Alpha Epsilon Phi is under investigation for allegations of hazing and underage drinking, a University administrator confirmed last week.
The Office of Student Rights and Responsibilities received several tips, Assistant Dean of Students Tara Pereira said, that alleged the sorority engaged in hazing, facilitated underage alcohol consumption and distributed alcohol to minors.
“We are investigating these allegations, which we take seriously,” Pereira said.
The investigation, she said, centers on “determining the existence and extent of certain behaviors within the chapter that could significantly impact the health and safety of its members.”
The University, along with Alpha Epsilon Phi’s national organization, directed the chapter to stop its new member initiation process during the investigation. No final decisions have been made about whether or not they will be able to keep this fall’s 51-person pledge class, Pereira said.
Pereira said the tips about AEPhi’s new member practices were “very concerning,” but as per University policy, declined to elaborate on the specific concerns.
Molly Finer, president of AEPhi, directed all questions to the sorority’s national branch, saying the chapter “intends on fully cooperating with the University and our national organization.”
Executive Director of Alpha Epsilon Phi’s national organization Bonnie Wunsch declined to comment.
The allegations come at a time of sustained growth for the Greek community. A record 512 women joined GW’s 10 Panhellenic sororities this year after a 15-percent spike of participants in formal recruitment.
AEPhi – consistently one of the largest sororities on campus – totaled 157 women this year, a 27-person increase from 2010.
To accommodate the expanding sorority population, members of the Panhellenic Association voted late last month to add an 11th chapter to campus as early as this spring.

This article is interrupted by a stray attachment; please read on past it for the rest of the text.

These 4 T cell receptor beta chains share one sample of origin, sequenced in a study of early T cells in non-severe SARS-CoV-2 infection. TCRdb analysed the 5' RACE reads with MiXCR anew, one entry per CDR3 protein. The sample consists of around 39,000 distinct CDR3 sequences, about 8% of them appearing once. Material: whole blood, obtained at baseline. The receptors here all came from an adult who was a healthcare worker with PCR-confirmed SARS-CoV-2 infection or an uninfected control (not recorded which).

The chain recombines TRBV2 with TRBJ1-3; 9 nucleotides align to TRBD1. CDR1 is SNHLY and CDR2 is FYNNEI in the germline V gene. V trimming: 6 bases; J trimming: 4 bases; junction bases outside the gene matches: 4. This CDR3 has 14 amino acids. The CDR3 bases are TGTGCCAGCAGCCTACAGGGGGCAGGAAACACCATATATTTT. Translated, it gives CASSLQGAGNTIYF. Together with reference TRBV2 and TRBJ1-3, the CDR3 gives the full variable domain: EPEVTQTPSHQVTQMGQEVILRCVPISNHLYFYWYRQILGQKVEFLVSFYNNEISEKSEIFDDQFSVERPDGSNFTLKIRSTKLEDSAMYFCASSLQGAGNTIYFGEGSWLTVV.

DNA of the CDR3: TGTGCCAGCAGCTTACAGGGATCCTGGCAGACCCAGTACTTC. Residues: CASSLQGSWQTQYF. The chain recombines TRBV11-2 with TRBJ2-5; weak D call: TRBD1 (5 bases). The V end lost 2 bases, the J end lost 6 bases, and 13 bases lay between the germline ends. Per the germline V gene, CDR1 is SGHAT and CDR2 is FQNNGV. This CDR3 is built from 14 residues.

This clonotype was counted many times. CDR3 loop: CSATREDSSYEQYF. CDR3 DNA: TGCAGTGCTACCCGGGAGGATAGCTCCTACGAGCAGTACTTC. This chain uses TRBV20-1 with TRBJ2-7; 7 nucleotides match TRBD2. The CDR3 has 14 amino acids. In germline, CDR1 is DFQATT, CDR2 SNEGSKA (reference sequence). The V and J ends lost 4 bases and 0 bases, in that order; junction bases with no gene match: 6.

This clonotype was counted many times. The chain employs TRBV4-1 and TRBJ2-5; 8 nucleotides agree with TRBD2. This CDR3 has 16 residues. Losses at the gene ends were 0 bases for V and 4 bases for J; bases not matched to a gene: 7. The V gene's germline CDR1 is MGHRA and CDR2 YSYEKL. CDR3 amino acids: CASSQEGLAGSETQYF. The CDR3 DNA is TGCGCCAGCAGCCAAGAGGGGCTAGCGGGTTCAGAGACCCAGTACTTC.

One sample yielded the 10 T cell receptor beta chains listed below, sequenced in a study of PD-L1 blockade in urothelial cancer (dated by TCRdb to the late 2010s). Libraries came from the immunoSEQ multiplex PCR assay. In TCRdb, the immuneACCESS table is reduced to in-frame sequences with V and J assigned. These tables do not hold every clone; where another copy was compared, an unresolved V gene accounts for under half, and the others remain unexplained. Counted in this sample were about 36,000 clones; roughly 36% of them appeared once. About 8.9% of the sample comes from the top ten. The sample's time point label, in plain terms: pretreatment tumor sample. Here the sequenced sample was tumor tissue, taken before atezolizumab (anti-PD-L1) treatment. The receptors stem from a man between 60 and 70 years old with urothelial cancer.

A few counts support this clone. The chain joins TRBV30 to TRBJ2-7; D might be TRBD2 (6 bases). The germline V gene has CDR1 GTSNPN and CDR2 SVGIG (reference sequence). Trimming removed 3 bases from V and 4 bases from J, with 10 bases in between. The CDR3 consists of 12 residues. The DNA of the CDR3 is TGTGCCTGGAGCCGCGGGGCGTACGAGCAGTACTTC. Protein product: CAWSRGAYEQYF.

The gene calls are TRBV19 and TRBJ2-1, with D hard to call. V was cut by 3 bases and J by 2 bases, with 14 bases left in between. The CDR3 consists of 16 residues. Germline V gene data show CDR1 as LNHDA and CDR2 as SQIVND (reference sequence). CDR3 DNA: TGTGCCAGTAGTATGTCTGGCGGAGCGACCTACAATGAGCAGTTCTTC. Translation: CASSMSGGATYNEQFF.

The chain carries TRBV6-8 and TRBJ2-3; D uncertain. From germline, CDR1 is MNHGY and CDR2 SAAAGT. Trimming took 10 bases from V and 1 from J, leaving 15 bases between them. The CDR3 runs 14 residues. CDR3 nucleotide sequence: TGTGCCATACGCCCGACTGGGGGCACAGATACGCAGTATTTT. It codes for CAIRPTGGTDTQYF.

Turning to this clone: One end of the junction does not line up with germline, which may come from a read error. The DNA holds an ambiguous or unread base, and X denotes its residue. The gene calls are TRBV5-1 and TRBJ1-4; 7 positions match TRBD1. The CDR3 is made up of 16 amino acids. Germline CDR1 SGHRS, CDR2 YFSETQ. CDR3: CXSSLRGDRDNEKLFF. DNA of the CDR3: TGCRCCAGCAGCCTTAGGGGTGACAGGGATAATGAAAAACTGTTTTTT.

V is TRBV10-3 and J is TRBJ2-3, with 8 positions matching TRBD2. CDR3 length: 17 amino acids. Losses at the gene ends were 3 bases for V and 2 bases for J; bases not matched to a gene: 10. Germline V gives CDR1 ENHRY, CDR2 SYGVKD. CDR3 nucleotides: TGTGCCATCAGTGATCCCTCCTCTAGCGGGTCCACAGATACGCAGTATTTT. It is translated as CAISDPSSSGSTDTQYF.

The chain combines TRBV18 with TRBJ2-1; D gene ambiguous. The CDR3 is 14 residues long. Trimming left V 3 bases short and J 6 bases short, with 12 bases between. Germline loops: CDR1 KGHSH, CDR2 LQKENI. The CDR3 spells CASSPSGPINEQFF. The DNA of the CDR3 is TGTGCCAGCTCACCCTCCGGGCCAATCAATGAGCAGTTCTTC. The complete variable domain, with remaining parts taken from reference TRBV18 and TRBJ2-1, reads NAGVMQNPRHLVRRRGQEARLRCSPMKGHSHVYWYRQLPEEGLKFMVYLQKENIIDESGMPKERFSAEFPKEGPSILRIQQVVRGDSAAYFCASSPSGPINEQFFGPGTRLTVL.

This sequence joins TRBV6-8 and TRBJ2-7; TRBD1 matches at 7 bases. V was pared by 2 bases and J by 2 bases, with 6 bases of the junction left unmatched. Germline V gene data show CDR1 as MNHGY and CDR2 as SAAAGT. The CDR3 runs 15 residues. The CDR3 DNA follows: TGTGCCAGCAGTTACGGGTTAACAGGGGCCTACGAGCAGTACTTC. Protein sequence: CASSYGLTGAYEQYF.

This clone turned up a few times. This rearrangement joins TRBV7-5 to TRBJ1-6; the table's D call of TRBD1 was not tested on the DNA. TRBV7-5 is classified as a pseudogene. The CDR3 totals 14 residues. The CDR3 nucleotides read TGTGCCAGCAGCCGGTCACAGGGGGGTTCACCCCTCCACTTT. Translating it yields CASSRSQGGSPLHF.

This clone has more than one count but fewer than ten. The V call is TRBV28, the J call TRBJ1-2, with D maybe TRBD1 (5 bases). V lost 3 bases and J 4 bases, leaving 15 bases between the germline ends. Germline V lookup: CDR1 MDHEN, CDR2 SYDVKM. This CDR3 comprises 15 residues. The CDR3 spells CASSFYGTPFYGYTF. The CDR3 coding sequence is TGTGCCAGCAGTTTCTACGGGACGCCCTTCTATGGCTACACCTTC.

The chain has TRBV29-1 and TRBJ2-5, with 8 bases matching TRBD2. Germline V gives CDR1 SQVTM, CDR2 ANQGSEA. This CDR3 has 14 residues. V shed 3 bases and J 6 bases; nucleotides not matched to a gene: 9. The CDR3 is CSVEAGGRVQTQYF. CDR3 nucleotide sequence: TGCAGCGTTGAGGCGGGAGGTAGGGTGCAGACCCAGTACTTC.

Three Greek chapters were formally charged with hazing, underage consumption of alcohol and providing alcohol to minors last January after a months-long investigation. Kappa Kappa Gamma, Pi Kappa Alpha and Sigma Phi Epsilon all pled “in violation” of the charges. Pereira said hazing charges could be met with a range of punishments including losing University recognition and probation.
The sorority was suspended in 2004 for an anonymous hazing allegation that Pereira said at the time reportedly required candidates to “keep a penny in their shoe” and “wear specific clothing under their street clothes.”
In the Code of Student Conduct, hazing activities “include but are not limited to paddling in any form; creation of excessive fatigue; physical and psychological shocks; quests, treasure hunts, scavenger hunts, road trips, or any other such activities carried on outside the confines of the house or organization; wearing, publicly, apparel that is conspicuous and not normally in good taste; engaging in public stunts and buffoonery; morally degrading or humiliating games and activities; and any other activities which are not consistent with the academic mission of the University.”